1. A Los Angeles jury ruled that Pharrell and Robin Thicke's "Blurred Lines" was copyright infringement because of similar vibes to Marvin Gaye's 1977 hit "Got to Give It Up." The Gaye family got a whopping $5.3 million in damages and 50 percent of royalties from "Blurred Lines." The ruling set the precedent for copyright. Previously, a vibe or inspiration wasn't covered in copyright. Now that "vibe" can be considered in copyright, the ruling doesn't specify what the line between copyright infringement and permissible inspiration.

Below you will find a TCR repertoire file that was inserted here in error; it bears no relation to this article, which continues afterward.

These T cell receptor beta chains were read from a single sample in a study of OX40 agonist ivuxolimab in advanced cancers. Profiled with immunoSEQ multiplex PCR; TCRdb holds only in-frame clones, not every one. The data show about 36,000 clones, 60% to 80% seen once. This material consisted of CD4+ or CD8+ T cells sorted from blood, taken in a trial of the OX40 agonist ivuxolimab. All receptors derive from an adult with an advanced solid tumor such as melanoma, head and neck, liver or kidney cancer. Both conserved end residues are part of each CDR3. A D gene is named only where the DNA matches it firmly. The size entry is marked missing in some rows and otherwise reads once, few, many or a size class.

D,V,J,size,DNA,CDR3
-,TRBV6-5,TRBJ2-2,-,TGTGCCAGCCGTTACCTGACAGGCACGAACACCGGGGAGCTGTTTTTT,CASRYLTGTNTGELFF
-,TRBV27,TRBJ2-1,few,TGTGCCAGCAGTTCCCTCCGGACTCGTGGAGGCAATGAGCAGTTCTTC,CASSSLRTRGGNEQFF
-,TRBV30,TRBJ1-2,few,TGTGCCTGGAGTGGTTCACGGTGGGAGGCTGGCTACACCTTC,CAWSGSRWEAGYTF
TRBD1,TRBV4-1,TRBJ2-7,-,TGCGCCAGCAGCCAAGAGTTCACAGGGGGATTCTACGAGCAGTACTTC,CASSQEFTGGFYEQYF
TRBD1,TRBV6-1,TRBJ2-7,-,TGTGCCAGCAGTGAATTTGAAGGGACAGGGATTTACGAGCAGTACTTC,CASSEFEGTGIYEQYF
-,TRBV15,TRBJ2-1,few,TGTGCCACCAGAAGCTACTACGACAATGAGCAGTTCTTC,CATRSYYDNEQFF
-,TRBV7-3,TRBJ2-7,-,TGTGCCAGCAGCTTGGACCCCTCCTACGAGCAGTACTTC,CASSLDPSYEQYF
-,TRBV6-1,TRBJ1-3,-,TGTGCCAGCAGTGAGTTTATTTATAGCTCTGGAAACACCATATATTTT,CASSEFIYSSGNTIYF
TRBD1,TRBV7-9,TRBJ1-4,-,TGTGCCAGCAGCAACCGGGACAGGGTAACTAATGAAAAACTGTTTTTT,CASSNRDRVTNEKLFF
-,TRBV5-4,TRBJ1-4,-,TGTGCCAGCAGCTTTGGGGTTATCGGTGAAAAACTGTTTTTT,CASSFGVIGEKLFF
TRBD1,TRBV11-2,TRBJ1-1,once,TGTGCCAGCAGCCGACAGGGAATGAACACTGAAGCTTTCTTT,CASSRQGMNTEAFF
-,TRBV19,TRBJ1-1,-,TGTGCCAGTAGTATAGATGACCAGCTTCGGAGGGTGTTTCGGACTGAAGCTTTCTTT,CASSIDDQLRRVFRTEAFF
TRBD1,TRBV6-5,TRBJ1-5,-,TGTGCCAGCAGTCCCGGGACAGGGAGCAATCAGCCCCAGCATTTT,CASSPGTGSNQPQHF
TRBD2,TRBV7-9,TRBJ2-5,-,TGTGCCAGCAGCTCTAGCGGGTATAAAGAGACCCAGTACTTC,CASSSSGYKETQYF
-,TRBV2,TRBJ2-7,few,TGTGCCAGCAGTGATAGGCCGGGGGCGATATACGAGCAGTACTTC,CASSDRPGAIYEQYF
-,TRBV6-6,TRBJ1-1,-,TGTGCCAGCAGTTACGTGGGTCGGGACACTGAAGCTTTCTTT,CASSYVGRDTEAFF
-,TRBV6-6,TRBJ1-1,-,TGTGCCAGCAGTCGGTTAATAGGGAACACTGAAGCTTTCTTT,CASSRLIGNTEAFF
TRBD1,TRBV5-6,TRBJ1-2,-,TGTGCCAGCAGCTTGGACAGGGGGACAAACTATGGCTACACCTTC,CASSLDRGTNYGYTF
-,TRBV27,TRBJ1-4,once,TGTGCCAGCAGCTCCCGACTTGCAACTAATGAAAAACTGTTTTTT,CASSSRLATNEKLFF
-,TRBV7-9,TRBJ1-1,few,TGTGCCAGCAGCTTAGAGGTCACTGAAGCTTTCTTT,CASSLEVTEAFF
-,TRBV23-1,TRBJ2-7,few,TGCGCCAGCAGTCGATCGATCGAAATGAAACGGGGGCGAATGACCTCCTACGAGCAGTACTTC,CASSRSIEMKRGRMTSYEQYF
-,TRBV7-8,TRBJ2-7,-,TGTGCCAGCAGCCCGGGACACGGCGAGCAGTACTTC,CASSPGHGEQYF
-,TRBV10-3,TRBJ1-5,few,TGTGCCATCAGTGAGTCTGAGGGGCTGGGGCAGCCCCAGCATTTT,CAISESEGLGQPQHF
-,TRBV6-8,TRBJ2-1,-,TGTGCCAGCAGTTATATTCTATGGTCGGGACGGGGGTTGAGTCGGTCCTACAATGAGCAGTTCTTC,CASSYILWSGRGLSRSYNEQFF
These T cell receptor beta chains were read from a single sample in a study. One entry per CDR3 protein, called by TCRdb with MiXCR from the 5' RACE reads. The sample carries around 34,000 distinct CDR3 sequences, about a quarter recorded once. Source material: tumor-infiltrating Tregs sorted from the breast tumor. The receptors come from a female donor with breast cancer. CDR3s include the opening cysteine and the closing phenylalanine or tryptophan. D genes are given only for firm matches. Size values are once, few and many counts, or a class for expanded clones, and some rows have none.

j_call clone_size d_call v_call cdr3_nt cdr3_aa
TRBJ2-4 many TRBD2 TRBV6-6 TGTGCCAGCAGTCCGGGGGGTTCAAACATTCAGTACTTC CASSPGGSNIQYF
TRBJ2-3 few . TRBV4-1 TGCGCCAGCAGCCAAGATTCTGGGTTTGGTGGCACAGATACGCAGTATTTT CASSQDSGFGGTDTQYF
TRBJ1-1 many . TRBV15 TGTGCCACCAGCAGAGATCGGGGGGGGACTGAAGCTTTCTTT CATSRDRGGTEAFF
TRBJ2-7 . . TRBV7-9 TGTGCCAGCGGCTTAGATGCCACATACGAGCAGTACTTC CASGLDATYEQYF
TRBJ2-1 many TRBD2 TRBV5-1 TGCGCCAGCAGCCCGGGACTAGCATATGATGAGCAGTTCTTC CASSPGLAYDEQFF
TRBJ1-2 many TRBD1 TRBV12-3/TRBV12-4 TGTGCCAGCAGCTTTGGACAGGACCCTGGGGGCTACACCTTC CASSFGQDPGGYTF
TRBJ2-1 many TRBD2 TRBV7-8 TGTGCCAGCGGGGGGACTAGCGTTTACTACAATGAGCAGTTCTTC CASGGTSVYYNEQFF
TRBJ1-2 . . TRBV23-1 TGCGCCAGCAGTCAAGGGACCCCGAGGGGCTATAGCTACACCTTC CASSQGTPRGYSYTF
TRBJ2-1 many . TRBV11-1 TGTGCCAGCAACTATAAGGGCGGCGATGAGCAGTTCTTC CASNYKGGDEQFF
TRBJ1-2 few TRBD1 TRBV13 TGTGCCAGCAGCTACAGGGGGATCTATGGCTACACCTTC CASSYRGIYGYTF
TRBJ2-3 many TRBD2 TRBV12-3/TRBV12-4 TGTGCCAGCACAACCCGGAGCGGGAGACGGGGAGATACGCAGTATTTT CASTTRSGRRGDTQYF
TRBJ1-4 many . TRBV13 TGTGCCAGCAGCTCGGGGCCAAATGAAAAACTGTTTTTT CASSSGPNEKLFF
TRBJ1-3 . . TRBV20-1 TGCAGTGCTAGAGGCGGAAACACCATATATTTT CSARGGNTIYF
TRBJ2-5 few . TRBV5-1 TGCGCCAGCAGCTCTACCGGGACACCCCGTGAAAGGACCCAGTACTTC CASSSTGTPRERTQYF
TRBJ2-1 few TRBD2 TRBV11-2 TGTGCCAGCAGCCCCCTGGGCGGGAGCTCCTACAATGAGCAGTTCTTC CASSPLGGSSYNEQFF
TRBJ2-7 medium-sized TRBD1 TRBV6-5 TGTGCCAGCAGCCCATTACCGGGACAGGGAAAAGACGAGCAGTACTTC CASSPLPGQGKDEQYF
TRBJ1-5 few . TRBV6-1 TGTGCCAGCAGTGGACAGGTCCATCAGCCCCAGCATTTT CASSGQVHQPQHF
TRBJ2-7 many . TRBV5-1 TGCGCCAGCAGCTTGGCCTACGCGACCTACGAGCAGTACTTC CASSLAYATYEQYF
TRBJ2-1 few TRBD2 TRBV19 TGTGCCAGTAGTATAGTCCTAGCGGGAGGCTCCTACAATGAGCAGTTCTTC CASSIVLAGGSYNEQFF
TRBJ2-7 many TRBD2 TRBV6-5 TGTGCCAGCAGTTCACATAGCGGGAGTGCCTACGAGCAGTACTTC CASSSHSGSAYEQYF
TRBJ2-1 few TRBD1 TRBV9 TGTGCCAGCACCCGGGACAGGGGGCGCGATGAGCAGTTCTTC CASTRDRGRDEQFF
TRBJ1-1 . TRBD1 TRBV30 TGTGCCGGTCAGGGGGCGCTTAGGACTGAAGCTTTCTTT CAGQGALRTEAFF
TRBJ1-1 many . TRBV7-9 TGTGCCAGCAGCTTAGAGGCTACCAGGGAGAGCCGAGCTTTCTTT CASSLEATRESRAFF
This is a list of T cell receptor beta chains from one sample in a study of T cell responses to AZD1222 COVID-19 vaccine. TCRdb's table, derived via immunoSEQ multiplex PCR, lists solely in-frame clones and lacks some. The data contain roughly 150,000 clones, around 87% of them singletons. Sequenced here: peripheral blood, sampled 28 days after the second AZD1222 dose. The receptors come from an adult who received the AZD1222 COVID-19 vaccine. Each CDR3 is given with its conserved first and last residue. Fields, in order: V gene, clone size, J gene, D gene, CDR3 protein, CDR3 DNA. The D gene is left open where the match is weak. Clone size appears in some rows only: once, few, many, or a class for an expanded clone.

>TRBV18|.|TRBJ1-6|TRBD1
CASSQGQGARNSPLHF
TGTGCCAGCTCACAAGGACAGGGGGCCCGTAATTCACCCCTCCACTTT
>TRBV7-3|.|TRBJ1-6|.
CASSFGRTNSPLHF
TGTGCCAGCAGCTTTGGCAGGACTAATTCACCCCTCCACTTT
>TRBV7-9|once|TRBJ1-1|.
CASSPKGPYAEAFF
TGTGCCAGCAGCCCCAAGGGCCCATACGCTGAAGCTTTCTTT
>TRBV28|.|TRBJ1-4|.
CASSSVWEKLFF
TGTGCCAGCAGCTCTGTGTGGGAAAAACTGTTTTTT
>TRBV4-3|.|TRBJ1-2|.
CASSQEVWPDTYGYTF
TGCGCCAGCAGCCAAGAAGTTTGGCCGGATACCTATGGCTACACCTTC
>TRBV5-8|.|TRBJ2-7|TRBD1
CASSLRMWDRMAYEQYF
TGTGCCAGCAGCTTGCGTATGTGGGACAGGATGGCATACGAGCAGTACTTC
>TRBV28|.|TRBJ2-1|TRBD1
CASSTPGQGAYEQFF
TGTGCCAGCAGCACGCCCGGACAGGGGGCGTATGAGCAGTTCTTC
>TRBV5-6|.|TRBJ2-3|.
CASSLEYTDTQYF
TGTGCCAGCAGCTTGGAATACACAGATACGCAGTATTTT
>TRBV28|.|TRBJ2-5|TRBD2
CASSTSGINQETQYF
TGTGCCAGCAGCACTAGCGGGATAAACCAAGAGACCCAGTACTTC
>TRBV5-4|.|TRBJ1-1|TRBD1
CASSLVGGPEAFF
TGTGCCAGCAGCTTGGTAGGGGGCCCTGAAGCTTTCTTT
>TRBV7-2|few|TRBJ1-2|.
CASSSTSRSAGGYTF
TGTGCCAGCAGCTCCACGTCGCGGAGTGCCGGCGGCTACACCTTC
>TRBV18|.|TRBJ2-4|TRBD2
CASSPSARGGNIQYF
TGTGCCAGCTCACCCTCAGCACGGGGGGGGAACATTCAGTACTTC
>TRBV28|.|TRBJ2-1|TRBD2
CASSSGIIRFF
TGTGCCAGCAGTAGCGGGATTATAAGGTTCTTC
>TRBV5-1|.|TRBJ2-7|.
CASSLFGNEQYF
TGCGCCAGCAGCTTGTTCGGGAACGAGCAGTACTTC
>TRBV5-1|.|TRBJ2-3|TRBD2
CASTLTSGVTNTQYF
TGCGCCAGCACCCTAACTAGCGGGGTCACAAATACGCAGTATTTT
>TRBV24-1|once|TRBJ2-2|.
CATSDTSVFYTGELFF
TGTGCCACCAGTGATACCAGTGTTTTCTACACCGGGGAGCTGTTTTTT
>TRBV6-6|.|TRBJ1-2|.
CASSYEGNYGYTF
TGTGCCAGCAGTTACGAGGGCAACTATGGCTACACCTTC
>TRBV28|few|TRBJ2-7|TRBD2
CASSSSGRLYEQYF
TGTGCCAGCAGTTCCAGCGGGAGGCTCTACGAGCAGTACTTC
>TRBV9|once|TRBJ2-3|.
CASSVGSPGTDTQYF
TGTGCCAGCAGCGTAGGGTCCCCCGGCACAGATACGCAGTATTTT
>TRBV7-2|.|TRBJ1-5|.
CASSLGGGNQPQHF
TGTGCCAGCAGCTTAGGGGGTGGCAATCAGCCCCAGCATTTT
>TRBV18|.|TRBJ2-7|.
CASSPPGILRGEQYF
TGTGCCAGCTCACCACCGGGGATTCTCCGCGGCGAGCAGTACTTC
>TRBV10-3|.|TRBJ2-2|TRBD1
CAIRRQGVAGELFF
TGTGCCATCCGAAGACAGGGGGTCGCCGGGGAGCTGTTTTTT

2. Pharrell, Thicke and T.I. are disputing the ruling. The amicus brief points out that the two songs have different melodies, song structures, and lyrics. In fact, "Blurred Lines" and " Got to Give It Up" don't share a sequence two chords played in the same way. Jennifer Hudson, R. Kelly, the Go-Go's, Linkin Park and Hans Zimmer are just some of the 212 musicians that attached their names to the brief. The trio's brief points out that the ruling "punish songwriters for creating new music that is inspired by prior works."
3. What's the line between copyright infringement and permissible inspiration?